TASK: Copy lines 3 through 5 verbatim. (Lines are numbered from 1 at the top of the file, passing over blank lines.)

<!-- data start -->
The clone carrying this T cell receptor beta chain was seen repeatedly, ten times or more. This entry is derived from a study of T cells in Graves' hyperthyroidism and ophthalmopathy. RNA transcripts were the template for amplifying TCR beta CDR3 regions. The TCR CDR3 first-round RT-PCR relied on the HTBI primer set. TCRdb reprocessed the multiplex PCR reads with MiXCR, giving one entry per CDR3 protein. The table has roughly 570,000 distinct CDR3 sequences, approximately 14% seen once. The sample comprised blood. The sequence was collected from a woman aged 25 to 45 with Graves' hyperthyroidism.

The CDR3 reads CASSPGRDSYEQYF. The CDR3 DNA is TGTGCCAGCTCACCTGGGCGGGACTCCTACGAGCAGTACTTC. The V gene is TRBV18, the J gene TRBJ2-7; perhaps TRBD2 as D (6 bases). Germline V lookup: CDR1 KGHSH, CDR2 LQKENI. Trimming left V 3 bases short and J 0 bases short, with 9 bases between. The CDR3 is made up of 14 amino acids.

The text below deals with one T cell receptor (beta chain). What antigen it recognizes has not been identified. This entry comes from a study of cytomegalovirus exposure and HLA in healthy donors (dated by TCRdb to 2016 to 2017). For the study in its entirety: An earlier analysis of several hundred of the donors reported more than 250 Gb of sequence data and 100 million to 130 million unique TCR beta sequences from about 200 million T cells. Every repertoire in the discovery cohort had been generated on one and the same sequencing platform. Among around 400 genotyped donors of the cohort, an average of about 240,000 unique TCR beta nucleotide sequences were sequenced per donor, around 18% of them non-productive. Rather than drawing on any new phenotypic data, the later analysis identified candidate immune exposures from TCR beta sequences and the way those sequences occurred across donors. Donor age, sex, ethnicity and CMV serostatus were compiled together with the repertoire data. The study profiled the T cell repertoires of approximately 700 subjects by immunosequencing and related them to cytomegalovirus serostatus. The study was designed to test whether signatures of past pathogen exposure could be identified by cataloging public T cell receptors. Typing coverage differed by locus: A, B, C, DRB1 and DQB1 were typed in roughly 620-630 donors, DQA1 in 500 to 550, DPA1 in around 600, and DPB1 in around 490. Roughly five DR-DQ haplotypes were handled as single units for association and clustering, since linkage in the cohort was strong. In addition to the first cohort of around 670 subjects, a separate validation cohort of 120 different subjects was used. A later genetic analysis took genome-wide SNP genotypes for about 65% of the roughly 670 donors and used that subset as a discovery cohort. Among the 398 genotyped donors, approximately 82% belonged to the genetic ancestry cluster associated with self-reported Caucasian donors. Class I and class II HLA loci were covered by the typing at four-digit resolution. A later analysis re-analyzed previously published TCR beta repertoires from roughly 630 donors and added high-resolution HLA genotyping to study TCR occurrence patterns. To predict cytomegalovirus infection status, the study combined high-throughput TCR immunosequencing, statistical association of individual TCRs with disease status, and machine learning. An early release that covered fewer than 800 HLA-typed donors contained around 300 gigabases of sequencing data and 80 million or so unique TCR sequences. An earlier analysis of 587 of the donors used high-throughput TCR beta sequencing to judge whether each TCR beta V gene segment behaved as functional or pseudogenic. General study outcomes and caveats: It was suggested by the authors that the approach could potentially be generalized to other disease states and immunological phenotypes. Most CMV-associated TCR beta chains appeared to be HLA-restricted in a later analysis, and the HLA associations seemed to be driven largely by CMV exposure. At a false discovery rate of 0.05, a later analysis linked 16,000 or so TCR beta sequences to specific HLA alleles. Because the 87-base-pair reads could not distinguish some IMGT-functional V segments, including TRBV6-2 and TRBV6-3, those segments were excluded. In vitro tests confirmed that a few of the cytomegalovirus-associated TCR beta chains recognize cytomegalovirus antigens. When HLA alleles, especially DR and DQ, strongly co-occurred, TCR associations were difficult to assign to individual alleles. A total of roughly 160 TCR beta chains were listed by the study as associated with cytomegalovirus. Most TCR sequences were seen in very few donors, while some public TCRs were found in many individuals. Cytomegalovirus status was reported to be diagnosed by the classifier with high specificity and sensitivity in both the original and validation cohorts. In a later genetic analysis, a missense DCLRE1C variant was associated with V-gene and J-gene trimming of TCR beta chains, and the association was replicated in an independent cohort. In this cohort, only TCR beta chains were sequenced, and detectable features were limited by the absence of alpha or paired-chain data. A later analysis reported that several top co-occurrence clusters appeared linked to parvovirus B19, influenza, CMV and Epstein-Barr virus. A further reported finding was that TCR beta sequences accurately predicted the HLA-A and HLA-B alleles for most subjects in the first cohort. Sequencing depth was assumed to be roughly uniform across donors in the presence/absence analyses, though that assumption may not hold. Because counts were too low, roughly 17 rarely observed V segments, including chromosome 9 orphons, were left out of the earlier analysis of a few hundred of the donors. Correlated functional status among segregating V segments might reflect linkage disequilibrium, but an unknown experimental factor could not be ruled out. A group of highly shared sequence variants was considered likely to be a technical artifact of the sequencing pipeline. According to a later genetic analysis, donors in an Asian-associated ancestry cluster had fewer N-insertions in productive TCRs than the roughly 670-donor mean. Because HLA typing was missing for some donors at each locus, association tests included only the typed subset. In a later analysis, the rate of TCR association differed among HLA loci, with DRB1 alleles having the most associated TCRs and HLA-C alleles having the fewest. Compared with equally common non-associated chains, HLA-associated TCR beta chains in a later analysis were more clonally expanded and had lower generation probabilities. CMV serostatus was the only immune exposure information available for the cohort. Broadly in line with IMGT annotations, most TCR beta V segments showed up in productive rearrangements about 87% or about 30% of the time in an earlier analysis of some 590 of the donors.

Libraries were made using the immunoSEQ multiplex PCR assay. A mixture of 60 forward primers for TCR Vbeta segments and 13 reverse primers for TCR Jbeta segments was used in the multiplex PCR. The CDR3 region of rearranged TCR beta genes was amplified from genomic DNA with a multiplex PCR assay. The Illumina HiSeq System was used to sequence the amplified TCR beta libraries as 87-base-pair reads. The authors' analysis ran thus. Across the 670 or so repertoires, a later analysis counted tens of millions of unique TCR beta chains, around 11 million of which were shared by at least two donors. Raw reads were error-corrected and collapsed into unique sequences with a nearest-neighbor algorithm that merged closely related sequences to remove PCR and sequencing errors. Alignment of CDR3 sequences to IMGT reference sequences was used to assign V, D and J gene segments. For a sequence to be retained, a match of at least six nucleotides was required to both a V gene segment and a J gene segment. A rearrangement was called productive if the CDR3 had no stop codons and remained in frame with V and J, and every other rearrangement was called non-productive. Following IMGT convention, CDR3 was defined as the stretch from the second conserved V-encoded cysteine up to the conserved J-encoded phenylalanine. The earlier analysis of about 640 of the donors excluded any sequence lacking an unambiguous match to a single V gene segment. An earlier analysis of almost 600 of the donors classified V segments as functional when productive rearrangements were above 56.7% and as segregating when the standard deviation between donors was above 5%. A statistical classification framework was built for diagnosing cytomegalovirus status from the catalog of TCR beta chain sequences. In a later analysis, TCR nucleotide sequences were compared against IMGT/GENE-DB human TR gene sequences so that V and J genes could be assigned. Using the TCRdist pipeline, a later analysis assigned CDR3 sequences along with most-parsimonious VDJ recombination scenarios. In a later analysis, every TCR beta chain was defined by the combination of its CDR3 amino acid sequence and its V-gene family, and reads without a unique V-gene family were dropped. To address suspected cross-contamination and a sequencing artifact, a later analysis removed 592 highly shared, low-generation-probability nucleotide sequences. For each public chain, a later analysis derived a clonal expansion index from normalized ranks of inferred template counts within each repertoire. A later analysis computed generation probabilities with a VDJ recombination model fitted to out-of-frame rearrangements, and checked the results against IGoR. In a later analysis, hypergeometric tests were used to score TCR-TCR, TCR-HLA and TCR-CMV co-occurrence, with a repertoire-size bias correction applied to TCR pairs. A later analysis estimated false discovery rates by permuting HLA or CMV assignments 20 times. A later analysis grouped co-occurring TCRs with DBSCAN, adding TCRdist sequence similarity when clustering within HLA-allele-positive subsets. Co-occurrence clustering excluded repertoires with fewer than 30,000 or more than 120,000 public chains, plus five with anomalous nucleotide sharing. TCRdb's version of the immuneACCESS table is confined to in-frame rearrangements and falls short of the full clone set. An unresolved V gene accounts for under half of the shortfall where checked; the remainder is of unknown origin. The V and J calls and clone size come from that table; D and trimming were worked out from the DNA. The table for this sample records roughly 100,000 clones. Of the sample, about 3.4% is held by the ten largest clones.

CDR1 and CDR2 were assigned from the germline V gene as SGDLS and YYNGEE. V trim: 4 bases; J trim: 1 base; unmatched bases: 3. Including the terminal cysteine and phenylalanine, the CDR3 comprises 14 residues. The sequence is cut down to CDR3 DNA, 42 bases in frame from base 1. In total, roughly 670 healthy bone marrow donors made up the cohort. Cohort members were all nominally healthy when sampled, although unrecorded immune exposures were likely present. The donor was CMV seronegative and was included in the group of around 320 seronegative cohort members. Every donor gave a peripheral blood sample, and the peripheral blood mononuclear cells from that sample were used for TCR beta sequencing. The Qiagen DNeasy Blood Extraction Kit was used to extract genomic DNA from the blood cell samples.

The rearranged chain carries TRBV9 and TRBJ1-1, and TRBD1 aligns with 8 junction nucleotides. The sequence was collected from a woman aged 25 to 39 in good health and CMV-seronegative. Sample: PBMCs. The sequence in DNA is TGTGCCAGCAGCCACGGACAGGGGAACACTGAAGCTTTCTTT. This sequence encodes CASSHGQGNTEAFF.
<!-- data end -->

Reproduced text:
The text below deals with one T cell receptor (beta chain). What antigen it recognizes has not been identified. This entry comes from a study of cytomegalovirus exposure and HLA in healthy donors (dated by TCRdb to 2016 to 2017). For the study in its entirety: An earlier analysis of several hundred of the donors reported more than 250 Gb of sequence data and 100 million to 130 million unique TCR beta sequences from about 200 million T cells. Every repertoire in the discovery cohort had been generated on one and the same sequencing platform. Among around 400 genotyped donors of the cohort, an average of about 240,000 unique TCR beta nucleotide sequences were sequenced per donor, around 18% of them non-productive. Rather than drawing on any new phenotypic data, the later analysis identified candidate immune exposures from TCR beta sequences and the way those sequences occurred across donors. Donor age, sex, ethnicity and CMV serostatus were compiled together with the repertoire data. The study profiled the T cell repertoires of approximately 700 subjects by immunosequencing and related them to cytomegalovirus serostatus. The study was designed to test whether signatures of past pathogen exposure could be identified by cataloging public T cell receptors. Typing coverage differed by locus: A, B, C, DRB1 and DQB1 were typed in roughly 620-630 donors, DQA1 in 500 to 550, DPA1 in around 600, and DPB1 in around 490. Roughly five DR-DQ haplotypes were handled as single units for association and clustering, since linkage in the cohort was strong. In addition to the first cohort of around 670 subjects, a separate validation cohort of 120 different subjects was used. A later genetic analysis took genome-wide SNP genotypes for about 65% of the roughly 670 donors and used that subset as a discovery cohort. Among the 398 genotyped donors, approximately 82% belonged to the genetic ancestry cluster associated with self-reported Caucasian donors. Class I and class II HLA loci were covered by the typing at four-digit resolution. A later analysis re-analyzed previously published TCR beta repertoires from roughly 630 donors and added high-resolution HLA genotyping to study TCR occurrence patterns. To predict cytomegalovirus infection status, the study combined high-throughput TCR immunosequencing, statistical association of individual TCRs with disease status, and machine learning. An early release that covered fewer than 800 HLA-typed donors contained around 300 gigabases of sequencing data and 80 million or so unique TCR sequences. An earlier analysis of 587 of the donors used high-throughput TCR beta sequencing to judge whether each TCR beta V gene segment behaved as functional or pseudogenic. General study outcomes and caveats: It was suggested by the authors that the approach could potentially be generalized to other disease states and immunological phenotypes. Most CMV-associated TCR beta chains appeared to be HLA-restricted in a later analysis, and the HLA associations seemed to be driven largely by CMV exposure. At a false discovery rate of 0.05, a later analysis linked 16,000 or so TCR beta sequences to specific HLA alleles. Because the 87-base-pair reads could not distinguish some IMGT-functional V segments, including TRBV6-2 and TRBV6-3, those segments were excluded. In vitro tests confirmed that a few of the cytomegalovirus-associated TCR beta chains recognize cytomegalovirus antigens. When HLA alleles, especially DR and DQ, strongly co-occurred, TCR associations were difficult to assign to individual alleles. A total of roughly 160 TCR beta chains were listed by the study as associated with cytomegalovirus. Most TCR sequences were seen in very few donors, while some public TCRs were found in many individuals. Cytomegalovirus status was reported to be diagnosed by the classifier with high specificity and sensitivity in both the original and validation cohorts. In a later genetic analysis, a missense DCLRE1C variant was associated with V-gene and J-gene trimming of TCR beta chains, and the association was replicated in an independent cohort. In this cohort, only TCR beta chains were sequenced, and detectable features were limited by the absence of alpha or paired-chain data. A later analysis reported that several top co-occurrence clusters appeared linked to parvovirus B19, influenza, CMV and Epstein-Barr virus. A further reported finding was that TCR beta sequences accurately predicted the HLA-A and HLA-B alleles for most subjects in the first cohort. Sequencing depth was assumed to be roughly uniform across donors in the presence/absence analyses, though that assumption may not hold. Because counts were too low, roughly 17 rarely observed V segments, including chromosome 9 orphons, were left out of the earlier analysis of a few hundred of the donors. Correlated functional status among segregating V segments might reflect linkage disequilibrium, but an unknown experimental factor could not be ruled out. A group of highly shared sequence variants was considered likely to be a technical artifact of the sequencing pipeline. According to a later genetic analysis, donors in an Asian-associated ancestry cluster had fewer N-insertions in productive TCRs than the roughly 670-donor mean. Because HLA typing was missing for some donors at each locus, association tests included only the typed subset. In a later analysis, the rate of TCR association differed among HLA loci, with DRB1 alleles having the most associated TCRs and HLA-C alleles having the fewest. Compared with equally common non-associated chains, HLA-associated TCR beta chains in a later analysis were more clonally expanded and had lower generation probabilities. CMV serostatus was the only immune exposure information available for the cohort. Broadly in line with IMGT annotations, most TCR beta V segments showed up in productive rearrangements about 87% or about 30% of the time in an earlier analysis of some 590 of the donors.

Libraries were made using the immunoSEQ multiplex PCR assay. A mixture of 60 forward primers for TCR Vbeta segments and 13 reverse primers for TCR Jbeta segments was used in the multiplex PCR. The CDR3 region of rearranged TCR beta genes was amplified from genomic DNA with a multiplex PCR assay. The Illumina HiSeq System was used to sequence the amplified TCR beta libraries as 87-base-pair reads. The authors' analysis ran thus. Across the 670 or so repertoires, a later analysis counted tens of millions of unique TCR beta chains, around 11 million of which were shared by at least two donors. Raw reads were error-corrected and collapsed into unique sequences with a nearest-neighbor algorithm that merged closely related sequences to remove PCR and sequencing errors. Alignment of CDR3 sequences to IMGT reference sequences was used to assign V, D and J gene segments. For a sequence to be retained, a match of at least six nucleotides was required to both a V gene segment and a J gene segment. A rearrangement was called productive if the CDR3 had no stop codons and remained in frame with V and J, and every other rearrangement was called non-productive. Following IMGT convention, CDR3 was defined as the stretch from the second conserved V-encoded cysteine up to the conserved J-encoded phenylalanine. The earlier analysis of about 640 of the donors excluded any sequence lacking an unambiguous match to a single V gene segment. An earlier analysis of almost 600 of the donors classified V segments as functional when productive rearrangements were above 56.7% and as segregating when the standard deviation between donors was above 5%. A statistical classification framework was built for diagnosing cytomegalovirus status from the catalog of TCR beta chain sequences. In a later analysis, TCR nucleotide sequences were compared against IMGT/GENE-DB human TR gene sequences so that V and J genes could be assigned. Using the TCRdist pipeline, a later analysis assigned CDR3 sequences along with most-parsimonious VDJ recombination scenarios. In a later analysis, every TCR beta chain was defined by the combination of its CDR3 amino acid sequence and its V-gene family, and reads without a unique V-gene family were dropped. To address suspected cross-contamination and a sequencing artifact, a later analysis removed 592 highly shared, low-generation-probability nucleotide sequences. For each public chain, a later analysis derived a clonal expansion index from normalized ranks of inferred template counts within each repertoire. A later analysis computed generation probabilities with a VDJ recombination model fitted to out-of-frame rearrangements, and checked the results against IGoR. In a later analysis, hypergeometric tests were used to score TCR-TCR, TCR-HLA and TCR-CMV co-occurrence, with a repertoire-size bias correction applied to TCR pairs. A later analysis estimated false discovery rates by permuting HLA or CMV assignments 20 times. A later analysis grouped co-occurring TCRs with DBSCAN, adding TCRdist sequence similarity when clustering within HLA-allele-positive subsets. Co-occurrence clustering excluded repertoires with fewer than 30,000 or more than 120,000 public chains, plus five with anomalous nucleotide sharing. TCRdb's version of the immuneACCESS table is confined to in-frame rearrangements and falls short of the full clone set. An unresolved V gene accounts for under half of the shortfall where checked; the remainder is of unknown origin. The V and J calls and clone size come from that table; D and trimming were worked out from the DNA. The table for this sample records roughly 100,000 clones. Of the sample, about 3.4% is held by the ten largest clones.

CDR1 and CDR2 were assigned from the germline V gene as SGDLS and YYNGEE. V trim: 4 bases; J trim: 1 base; unmatched bases: 3. Including the terminal cysteine and phenylalanine, the CDR3 comprises 14 residues. The sequence is cut down to CDR3 DNA, 42 bases in frame from base 1. In total, roughly 670 healthy bone marrow donors made up the cohort. Cohort members were all nominally healthy when sampled, although unrecorded immune exposures were likely present. The donor was CMV seronegative and was included in the group of around 320 seronegative cohort members. Every donor gave a peripheral blood sample, and the peripheral blood mononuclear cells from that sample were used for TCR beta sequencing. The Qiagen DNeasy Blood Extraction Kit was used to extract genomic DNA from the blood cell samples.